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Crabs that breathe air with their legs-Scopimera and Dotilla

Abstract

Sand-bubbler crabs, Scopimera and Dotilla (Crustacea, Brachyura, Ocypodidae, Scopimerinae), are small (carapace width 1 cm) round-bodied crabs which occur in vast numbers throughout the Indo-Pacific on suitable tropical and sub-tropical sheltered sandy beaches. At high tide they are found in burrows that contain a trapped pocket of air in which the crabs are able to breathe until low tide. During low tide they become active and emerge from their burrows to feed on surface detritus and stranded plankton1–3. One of the most striking, and unique, features of these crabs is the presence of large membranous disks (‘tympana’) on the meral segments of the legs (Fig. 1) and sometimes (in Dotilla) on the thoracic sterna3. Although in 1893 Aurivillius suggested that the membranes might be used for hearing4, their function has remained unknown. Here I present evidence which suggests that, rather than being auditory organs, the tympana are primarily respiratory structures used in aerial gas exchange. As the generic name Scopimera means "thighs with windows in them"5, I have coined the term ‘gas windows’ for these membranes.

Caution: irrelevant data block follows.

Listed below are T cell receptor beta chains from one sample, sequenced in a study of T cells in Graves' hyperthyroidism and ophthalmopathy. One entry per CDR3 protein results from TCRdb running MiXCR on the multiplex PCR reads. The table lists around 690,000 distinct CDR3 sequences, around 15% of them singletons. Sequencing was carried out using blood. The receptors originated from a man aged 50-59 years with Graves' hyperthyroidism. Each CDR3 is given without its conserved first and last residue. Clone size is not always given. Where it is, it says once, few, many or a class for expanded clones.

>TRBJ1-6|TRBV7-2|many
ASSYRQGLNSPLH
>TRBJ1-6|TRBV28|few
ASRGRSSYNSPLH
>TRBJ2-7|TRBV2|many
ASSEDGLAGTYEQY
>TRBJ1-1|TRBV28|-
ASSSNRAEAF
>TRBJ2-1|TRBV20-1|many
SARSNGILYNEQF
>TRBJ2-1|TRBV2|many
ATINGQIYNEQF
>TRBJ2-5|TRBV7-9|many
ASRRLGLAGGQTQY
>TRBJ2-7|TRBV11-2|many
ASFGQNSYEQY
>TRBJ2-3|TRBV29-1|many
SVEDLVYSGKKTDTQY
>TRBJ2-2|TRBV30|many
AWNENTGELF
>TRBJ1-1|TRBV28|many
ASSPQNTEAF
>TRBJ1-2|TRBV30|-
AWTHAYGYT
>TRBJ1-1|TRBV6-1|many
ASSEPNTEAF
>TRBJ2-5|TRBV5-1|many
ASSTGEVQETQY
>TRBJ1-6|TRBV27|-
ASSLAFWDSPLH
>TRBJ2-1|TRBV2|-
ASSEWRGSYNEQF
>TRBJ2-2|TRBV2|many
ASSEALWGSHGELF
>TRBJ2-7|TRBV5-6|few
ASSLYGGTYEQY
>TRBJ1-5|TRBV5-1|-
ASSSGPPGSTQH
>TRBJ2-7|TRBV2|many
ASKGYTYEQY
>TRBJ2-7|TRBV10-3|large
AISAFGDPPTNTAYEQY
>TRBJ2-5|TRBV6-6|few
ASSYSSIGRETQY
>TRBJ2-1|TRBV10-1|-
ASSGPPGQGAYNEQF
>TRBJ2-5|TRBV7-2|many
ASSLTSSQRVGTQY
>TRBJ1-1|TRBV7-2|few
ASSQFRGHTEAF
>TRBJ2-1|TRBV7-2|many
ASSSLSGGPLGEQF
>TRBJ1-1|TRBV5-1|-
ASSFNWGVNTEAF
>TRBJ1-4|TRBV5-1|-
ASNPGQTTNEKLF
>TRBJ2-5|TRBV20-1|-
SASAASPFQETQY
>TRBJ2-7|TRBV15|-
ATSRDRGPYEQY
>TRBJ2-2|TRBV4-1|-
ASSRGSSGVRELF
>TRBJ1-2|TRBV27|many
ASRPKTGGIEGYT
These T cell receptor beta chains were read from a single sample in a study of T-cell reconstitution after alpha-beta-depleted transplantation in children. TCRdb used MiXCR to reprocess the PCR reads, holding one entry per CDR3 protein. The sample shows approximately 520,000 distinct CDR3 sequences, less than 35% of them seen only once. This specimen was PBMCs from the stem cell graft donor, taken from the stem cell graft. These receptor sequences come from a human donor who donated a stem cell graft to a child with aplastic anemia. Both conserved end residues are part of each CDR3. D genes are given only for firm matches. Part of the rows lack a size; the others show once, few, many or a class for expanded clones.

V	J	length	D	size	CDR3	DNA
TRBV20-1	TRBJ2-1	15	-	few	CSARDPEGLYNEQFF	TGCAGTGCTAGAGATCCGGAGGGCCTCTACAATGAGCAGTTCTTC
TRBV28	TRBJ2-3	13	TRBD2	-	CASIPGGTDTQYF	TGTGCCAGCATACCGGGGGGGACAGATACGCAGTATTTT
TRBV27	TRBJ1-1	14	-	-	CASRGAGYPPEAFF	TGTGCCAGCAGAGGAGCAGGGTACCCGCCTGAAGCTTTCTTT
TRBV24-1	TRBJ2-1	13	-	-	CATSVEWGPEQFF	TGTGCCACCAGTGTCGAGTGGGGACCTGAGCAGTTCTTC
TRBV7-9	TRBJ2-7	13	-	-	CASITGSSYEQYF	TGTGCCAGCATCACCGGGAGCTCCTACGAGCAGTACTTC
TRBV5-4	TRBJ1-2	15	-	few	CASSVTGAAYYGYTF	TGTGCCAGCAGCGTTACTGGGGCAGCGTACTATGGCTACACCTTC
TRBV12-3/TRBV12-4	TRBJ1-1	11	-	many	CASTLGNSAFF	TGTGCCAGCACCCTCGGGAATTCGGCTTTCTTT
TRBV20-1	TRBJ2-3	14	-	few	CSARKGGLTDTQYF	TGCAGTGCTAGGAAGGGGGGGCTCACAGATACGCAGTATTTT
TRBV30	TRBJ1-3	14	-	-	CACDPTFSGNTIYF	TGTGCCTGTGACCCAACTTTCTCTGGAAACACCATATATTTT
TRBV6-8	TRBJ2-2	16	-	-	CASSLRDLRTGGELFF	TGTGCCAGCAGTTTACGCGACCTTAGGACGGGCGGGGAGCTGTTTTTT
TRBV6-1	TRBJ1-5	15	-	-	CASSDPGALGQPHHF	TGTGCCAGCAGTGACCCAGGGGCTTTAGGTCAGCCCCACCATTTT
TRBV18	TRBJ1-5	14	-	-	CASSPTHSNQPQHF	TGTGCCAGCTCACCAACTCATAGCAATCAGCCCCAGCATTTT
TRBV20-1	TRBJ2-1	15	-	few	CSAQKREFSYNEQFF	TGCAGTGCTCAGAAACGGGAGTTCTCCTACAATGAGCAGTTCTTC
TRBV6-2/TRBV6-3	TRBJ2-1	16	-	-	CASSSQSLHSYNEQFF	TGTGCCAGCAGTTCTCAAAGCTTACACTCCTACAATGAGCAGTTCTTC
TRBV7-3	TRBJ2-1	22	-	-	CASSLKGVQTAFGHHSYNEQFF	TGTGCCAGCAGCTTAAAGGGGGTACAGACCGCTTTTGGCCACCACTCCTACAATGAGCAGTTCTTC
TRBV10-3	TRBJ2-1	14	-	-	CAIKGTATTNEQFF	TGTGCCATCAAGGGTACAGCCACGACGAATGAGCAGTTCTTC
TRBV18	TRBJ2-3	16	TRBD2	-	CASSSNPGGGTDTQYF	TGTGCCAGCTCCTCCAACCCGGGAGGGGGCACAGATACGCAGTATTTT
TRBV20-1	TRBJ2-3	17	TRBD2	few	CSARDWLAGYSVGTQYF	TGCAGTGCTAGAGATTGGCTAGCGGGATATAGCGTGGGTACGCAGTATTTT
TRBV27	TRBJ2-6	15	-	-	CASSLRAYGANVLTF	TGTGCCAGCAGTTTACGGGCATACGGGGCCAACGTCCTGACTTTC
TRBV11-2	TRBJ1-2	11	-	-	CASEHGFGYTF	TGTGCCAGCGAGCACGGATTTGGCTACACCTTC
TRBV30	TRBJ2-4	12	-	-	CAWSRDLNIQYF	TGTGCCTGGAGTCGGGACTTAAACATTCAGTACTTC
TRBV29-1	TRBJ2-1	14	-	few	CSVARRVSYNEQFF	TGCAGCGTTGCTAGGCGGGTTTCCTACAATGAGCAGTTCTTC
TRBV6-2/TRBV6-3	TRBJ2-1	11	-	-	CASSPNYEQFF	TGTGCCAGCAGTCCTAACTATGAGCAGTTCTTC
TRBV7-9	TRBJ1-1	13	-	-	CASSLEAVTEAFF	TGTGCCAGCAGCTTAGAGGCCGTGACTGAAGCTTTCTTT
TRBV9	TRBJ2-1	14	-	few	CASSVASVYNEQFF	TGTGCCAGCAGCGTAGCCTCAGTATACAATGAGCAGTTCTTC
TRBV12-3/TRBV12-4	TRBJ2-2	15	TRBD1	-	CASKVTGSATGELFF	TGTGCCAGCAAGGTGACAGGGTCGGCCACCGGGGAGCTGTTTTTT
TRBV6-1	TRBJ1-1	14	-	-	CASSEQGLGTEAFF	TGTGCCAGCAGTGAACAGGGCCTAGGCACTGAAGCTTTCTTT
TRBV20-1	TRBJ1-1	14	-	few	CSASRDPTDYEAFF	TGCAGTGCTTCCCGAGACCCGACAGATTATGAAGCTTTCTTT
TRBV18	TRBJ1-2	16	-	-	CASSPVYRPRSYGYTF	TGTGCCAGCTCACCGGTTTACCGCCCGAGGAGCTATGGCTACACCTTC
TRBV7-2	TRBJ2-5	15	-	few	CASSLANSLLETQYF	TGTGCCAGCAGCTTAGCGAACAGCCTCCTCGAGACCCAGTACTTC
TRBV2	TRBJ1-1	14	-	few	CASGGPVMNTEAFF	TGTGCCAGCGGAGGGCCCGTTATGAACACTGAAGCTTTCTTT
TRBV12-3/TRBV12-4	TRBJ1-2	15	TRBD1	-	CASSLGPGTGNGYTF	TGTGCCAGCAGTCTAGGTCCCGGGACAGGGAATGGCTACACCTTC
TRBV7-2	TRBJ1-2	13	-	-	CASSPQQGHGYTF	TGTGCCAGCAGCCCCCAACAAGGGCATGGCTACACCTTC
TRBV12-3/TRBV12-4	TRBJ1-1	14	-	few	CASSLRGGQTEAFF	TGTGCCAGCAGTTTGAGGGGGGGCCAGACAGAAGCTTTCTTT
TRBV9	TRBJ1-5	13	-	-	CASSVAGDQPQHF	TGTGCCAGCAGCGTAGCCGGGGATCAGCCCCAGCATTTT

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Maitland, D. Crabs that breathe air with their legs-Scopimera and Dotilla. Nature 319, 493–495 (1986). https://doi.org/10.1038/319493a0

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